Sketch kit contents: My general recommendation is this: Bring only materials and tools that you are already comfortable with* and reach for regularly when sketching on location at home. Although it may be tempting to bring a lot of new materials to experiment with while you are inspired by new environments, travel almost always involves tighter time constraints than usual (travel companions with other interests; so many other things you want to see) and other unpredictable conditions. Learning to use a new material is something to do in the comfort of your own home or when you have plenty of time at your neighborhood park.

My everyday-carry Rickshaw bag has sketched with me on
four continents.
Sketch kit bag: How to carry it all? I like to use the same everyday-carry bag I use at home. All the contents are in their usual slots, pockets and compartments, so there’s nothing to learn or get used to. And the best way to find out if you are bringing too much is to put that filled bag on your back or shoulder and walk around your neighborhood for at least a few hours. A bag you carry only from your car to your neighborhood park will feel very different after walking all day with it.

Use a bag that is as slim against your body as possible. Walking on the Las Ramblas on my first full day in Barcelona, the Nomadic Wise Walker messenger bag that I had purchased for the trip (and even took out for a dry run in Seattle) was a disaster: People constantly bumped into this bulky bag. I immediately reconfigured my entire sketch kit, made do with a tote bag that drove me crazy, and the Wise Walker stayed in my hotel room the rest of the trip. (See the link above for more info about that debacle.) Even if you are used to walking in busy cities, old European streets tend to be narrow. 

While traveling, I carry only one thin
signature of paper at a time.
Sketchbooks and paper: This sketch kit essential deserves special mention because I have been astounded by the number of sketchbooks some symposium participants bring – and lug around all day! Paper is generally the heaviest, bulkiest part of your sketch kit; it needs to be minimized as much as possible. Make a realistic estimate about how many sketches you are likely to make for the duration of your trip and bring only enough paper to accommodate that estimate. (How do you estimate realistically? More on that later.*)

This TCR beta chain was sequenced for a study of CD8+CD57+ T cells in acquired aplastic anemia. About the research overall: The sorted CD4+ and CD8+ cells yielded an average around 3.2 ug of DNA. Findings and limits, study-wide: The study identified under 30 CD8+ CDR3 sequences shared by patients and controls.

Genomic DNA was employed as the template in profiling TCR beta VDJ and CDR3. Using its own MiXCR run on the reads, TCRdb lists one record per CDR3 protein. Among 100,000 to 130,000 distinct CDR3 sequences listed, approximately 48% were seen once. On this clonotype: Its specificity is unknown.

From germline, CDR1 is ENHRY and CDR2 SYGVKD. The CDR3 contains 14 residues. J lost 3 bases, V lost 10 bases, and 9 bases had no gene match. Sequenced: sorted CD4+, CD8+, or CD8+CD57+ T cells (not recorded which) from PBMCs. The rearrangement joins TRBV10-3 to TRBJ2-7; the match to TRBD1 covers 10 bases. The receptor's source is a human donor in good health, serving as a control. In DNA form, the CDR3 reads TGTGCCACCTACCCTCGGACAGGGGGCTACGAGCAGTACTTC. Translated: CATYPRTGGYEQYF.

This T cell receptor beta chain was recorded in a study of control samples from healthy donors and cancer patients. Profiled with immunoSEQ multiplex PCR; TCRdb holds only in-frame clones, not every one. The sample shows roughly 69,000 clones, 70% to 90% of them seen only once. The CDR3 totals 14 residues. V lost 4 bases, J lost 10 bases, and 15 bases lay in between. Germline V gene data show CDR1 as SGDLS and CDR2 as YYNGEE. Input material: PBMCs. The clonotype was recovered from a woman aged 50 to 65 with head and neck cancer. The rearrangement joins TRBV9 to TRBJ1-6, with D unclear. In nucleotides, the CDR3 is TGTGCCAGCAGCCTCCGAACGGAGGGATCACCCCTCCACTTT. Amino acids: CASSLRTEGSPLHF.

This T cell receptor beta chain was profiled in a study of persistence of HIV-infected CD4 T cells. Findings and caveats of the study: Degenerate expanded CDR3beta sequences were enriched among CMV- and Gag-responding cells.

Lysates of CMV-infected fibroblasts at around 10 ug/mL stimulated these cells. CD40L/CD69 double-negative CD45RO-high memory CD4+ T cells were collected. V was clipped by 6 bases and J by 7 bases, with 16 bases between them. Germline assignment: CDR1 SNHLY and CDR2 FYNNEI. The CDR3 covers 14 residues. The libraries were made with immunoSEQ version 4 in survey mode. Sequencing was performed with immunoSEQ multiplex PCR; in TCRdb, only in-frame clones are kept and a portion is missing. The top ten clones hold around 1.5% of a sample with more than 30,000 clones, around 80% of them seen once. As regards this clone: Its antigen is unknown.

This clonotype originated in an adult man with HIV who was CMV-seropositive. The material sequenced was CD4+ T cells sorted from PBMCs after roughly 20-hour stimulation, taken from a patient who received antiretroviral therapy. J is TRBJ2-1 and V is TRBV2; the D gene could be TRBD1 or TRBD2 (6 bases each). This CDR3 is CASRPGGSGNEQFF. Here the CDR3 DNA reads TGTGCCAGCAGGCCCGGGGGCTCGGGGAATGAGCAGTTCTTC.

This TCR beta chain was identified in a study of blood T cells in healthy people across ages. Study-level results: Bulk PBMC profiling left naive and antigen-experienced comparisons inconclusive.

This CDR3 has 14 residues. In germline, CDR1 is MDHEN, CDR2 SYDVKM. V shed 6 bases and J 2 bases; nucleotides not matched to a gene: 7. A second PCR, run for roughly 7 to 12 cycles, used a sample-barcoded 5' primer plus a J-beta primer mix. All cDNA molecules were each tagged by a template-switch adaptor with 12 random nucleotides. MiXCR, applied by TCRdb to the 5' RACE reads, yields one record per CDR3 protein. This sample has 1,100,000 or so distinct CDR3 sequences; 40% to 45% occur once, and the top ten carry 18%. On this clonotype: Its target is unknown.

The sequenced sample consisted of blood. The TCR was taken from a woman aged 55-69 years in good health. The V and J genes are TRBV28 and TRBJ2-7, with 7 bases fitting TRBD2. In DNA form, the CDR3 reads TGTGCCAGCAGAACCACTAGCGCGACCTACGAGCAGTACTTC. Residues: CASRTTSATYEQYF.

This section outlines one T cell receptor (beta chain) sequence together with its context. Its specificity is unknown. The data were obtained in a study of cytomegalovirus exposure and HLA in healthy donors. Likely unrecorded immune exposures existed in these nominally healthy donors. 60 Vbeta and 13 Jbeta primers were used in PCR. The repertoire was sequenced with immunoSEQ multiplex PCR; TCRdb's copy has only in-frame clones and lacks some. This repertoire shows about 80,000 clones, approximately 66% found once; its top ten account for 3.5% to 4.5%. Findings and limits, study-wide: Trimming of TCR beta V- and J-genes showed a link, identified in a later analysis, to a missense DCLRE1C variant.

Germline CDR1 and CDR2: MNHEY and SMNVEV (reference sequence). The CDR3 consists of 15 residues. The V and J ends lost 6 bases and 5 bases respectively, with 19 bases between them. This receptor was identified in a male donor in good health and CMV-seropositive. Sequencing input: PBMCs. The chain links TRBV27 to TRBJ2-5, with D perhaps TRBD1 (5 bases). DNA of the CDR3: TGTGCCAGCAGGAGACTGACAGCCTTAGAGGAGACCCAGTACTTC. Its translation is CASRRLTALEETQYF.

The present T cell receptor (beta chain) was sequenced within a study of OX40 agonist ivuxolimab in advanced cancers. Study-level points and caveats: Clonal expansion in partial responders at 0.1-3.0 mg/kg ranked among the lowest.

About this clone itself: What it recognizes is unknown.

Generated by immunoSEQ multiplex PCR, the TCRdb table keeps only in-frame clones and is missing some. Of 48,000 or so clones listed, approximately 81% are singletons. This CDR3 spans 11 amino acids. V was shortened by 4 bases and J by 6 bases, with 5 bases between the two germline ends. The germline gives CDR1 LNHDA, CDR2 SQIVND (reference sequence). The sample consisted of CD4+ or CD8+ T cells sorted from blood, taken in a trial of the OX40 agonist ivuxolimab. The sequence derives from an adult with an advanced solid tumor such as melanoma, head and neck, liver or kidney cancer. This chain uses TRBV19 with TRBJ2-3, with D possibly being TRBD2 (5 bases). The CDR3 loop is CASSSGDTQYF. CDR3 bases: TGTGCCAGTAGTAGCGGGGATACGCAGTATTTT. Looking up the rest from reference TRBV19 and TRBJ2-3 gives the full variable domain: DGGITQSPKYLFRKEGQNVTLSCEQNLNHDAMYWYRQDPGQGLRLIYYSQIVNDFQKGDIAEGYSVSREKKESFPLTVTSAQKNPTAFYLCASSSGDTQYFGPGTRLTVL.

You may recall that I went through some paper angst shortly before I left for the Netherlands. After committing to Stillman & Birn Zeta paper by stitching several signatures that I had planned to take, I started having doubts. I hemmed and hawed a bit, but I knew that to be less than satisfied with my sketchbook paper wasn’t going to ruin the trip. And it didn’t.

More materials: If you have plans to bring a bunch of supplies but not carry them daily and just keep them in your hotel room “just in case,” you might as well leave them at home. For many trips, I brought along a small pad of watercolor postcards with the intention of making sketches to send to a few friends. But once I arrived, I always left the postcard pad in my hotel room, thinking, “Well, I’ll do it… but not today.” Of course, I never made any postcard sketches. During my recent trip to the Netherlands, I still had the good intention of making those postcard sketches, but this time I carried the pad in my everyday-carry. I happily made three and gave them away! The moral of the story: If you don’t carry it every day, it won’t get used. Leave it at home.

At your destination:

Make small sketches: One of the most useful things I learned in the Netherlands was to make more thumbnail sketches. Maybe “thumbnail” is not an accurate term; I don’t mean preparatory sketches to help me plan compositions (though I did learn about the value of that kind of thumbnail at my symposium workshops). I just mean small sketches (no more than 3 inches). Making small sketches allowed me to cover much more sketching ground in the same length of time. Instead of hoping to find 30 or 60 minutes for a full-page sketch, I could squeeze a 5- to 15-minute sketch into any pocket of time I happened to have – and I had many. And during Amsterdam’s heatwave, I couldn’t stand to be in the heat for much longer than a few minutes at a time, so small sketches were essential.